Tears on Tears: A Career Built on the Tragedies of Others

Tár (Todd Field, USA, 2022)
Review by Franco Ferrarini, gastroenterologist, and film reviewer

Lydia Tár (Cate Blanchett) is a world-famous conductor. Her fame is not just due to her achieving the prestigious position of being the director of the Berlin Philharmonic, but also for being the first female chief conductor reaching this position. However, she is not only interested in her own career: she spent 5 years with an indigenous tribe in Peru to study their music. Moreover, with the help of Eliot Kaplan (Mark Strong), an investment banker and amateur conductor, she founded the “Accordion Foundation” in New York to help young female musicians develop their skills and advance their careers as conductors. Her multiple talents include writing an autobiography titled “Tár on Tár” (Tár means tears in Icelandic).



This is Lydia’s bright side, which she brilliantly exhibits at the beginning of the film, during an interview with Adam Gopnick (himself) at the New Yorker Festival. But there is also a dark side. Lydia does not accept opinions and viewpoints different from hers, she is self-centered and unempathetic. Initially she exploits then ditches others on a whim, as seen in her relationship with the young musician Krista Taylor (Sylvia Flote). After breaking up, Lydia expels Krista from the Accordion Foundation, ignoring Krista’s deteriorating mental status and impending risk of suicide. Sadly, Krista does commit suicide, leaving a note in which she accuses Lydia of professional misconduct. Published literature show that suicide is highly prevalent in artists with a risk 125% higher than the general population in the U.S.,1 especially in young age (e.g. Kurt Cobain, the leader of the American grunge band “Nirvana” who died at age of 27, and David Foster Wallace, American writer who died at the age of 46). There is no definite explanation for this phenomenon; one might speculate as possible causes the pressure of success, the fear of being unable to keep up with the public’s expectations and/or a loss of inspiration; unfortunately, sound scientific data on this subject are lacking.2

Krista’s suicide marks the beginning of Lydia’s fall from grace; she starts experiencing auditory hallucinations, Krista’s parents sue her for their daughter’s suicide, she is abandoned by her personal assistant Francesca (Noémie Merlant), and her female partner Sharon (Nina Hoss) takes away their adopted child.

To make matters worse, an article in the New York Post labels Lydia as a sexual predator. In view of these accusations, the board of the Philharmonic orchestra replaces Lydia with Eliot Kaplan as a conductor of Mahler’s 5th symphony, a piece that Lydia loves most. She reacts violently and assaults Kaplan during the rehearsals. Banned from the music business, she ends up in the Philippines, alone conducting a small group playing the theme of a videogame.

Lydia’s character exhibits several traits of a narcissistic personality disorder (NPD) which is characterized by grandiosity, need for admiration, and lack of empathy. This disorder is estimated to have a 0.5-5% prevalence in the US population.3 Its etiology is unclear: besides genetic predisposition, adverse childhood experiences such as being neglected or being excessively praised have been suggested.4,5 Of the two subtypes of NPD, grandiose and vulnerable, Lydia belongs to the former as shown by her overt aggression, lack of empathy, and exploitation of others.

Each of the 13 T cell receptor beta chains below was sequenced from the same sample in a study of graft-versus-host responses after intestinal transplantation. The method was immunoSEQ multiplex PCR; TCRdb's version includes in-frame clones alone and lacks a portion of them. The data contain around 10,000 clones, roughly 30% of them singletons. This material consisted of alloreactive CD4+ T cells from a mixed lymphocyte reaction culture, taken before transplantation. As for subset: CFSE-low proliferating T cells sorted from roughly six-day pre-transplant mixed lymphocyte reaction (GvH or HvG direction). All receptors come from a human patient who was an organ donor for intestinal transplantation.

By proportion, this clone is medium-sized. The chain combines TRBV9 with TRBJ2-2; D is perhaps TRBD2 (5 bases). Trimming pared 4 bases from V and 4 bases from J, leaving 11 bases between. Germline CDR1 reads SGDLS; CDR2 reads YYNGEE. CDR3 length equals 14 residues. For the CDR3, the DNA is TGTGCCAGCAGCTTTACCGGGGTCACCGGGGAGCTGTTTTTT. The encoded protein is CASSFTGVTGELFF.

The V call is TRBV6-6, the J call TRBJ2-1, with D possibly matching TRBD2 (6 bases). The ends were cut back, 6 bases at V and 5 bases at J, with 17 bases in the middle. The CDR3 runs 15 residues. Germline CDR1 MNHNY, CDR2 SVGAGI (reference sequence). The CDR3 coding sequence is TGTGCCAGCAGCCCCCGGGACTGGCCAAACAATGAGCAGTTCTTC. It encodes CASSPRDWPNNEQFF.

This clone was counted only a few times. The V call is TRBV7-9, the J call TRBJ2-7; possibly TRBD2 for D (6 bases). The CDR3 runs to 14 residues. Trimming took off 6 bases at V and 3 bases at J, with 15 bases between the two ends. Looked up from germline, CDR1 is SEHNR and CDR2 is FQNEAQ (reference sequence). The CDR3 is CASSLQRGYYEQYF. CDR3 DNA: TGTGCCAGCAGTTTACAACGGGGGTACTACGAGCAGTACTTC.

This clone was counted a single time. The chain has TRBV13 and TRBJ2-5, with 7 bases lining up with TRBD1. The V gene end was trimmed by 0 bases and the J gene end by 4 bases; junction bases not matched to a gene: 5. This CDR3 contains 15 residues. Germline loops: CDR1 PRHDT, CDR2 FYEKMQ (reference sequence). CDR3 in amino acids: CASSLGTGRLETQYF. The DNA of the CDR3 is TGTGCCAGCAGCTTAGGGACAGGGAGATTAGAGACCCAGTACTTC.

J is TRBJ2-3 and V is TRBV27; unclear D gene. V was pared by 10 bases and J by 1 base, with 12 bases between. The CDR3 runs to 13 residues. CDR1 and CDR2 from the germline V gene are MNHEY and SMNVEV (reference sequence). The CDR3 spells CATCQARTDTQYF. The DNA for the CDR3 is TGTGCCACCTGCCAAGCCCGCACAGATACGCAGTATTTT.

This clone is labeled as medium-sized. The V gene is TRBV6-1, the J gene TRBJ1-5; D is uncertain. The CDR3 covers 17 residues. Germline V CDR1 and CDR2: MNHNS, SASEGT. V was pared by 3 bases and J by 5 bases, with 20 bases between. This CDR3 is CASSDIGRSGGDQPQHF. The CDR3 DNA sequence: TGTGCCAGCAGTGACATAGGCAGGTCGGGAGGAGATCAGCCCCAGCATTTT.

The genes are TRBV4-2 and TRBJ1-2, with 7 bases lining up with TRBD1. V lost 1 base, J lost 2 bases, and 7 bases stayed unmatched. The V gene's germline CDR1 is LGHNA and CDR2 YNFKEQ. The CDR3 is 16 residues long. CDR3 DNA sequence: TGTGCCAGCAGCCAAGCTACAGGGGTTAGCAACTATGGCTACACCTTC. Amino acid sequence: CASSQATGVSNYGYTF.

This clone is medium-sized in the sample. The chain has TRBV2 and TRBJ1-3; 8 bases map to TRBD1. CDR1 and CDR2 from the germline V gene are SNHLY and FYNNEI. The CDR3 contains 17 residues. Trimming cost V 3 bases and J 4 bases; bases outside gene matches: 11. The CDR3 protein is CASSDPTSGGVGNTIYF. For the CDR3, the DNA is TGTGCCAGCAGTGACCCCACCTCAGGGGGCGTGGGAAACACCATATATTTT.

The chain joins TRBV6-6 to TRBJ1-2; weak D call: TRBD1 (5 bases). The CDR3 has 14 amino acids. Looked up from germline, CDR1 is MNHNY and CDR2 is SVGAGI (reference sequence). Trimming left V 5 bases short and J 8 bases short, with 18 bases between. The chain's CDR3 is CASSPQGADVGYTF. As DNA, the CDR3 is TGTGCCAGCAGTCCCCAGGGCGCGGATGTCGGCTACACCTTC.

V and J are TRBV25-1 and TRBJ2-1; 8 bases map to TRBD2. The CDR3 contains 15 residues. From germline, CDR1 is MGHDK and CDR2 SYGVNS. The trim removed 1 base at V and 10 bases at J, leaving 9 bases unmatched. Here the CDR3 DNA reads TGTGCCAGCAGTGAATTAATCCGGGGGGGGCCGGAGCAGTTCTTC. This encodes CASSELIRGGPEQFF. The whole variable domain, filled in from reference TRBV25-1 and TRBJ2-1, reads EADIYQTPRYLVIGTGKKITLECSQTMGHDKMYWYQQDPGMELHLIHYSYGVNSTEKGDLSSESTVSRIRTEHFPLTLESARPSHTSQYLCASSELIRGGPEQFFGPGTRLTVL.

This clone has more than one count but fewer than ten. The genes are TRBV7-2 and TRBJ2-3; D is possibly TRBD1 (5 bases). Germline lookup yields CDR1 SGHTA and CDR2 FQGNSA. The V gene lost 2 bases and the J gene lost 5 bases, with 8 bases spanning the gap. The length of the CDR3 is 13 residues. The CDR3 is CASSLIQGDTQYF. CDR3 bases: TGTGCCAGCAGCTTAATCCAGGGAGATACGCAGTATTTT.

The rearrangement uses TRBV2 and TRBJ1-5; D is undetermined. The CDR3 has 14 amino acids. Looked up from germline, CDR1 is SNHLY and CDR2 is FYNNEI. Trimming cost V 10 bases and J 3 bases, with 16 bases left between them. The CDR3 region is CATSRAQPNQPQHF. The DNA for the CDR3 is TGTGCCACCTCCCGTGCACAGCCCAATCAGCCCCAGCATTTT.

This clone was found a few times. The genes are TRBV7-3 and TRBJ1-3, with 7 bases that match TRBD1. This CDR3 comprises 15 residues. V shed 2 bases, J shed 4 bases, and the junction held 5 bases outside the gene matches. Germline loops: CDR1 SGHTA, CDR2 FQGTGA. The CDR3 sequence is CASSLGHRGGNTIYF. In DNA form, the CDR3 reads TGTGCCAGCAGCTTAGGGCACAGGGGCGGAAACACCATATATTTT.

The film plot raises an interesting “which came first” question: is Lydia primarily affected by a NPD, hence she chose a job which satisfied her narcissism, or did she develop this disorder because of her job? A conductor’s task in an orchestra is quite different from a musician’s: whereas the latter just plays her/his instrument at their best and passively follows a conductor’s instructions, the former is a true leader with absolute power over musicians, a role traditionally assumed by male individuals. When Lydia states in an interview, “The reality is that from the very beginning… I know precisely what time it is, and the exact moment we will arrive at our destination together’’, she sounds almighty as a God, with the right to decide her musicians’ destiny even outside the concert hall. Krista’s fate suggests that this might not be an overstatement.

The film’s ending could be interpreted as a penance for Lydia’s wrongdoings or an affirmation of her love for music since she still finds satisfaction in conducting a modest music group with no suggestion of her earlier narcissistic attitude. Blanchett was awarded the Volpi Cup for best actress in 2022 at the 79th Venice Film Festival, a well-deserved award for her ability to portray authentically the diverse features of NPD.



[1] Stack S. Gender and Suicide Risk Among Artists: A Multivariate Analysis. Suicide and Life-Threatening Behavior 1996;26 (4):374-9.

[2] Andreasen NC. The relationship between creativity and mood disorders. Dialogues Clin Neurosci 2008;10:251-5.

[3] Ronningstam E. An update on narcissistic personality disorder. Curr Opin Psychiatry. 2013 Jan; 26(1):102-6.

[4] Caligor E, Levy KN, Yeomans FE. Narcissistic personality disorder: diagnostic and clinical challenges. Am J Psychiatry. 2015 May; 172(5): 415-22.

[5] Dixon-Gordon KL, Whalen DJ, Layden BK, Chapman AL. A Systematic Review of Personality Disorders and Health Outcomes. Can Psychol. 2015 May; 56(2): 168-90.

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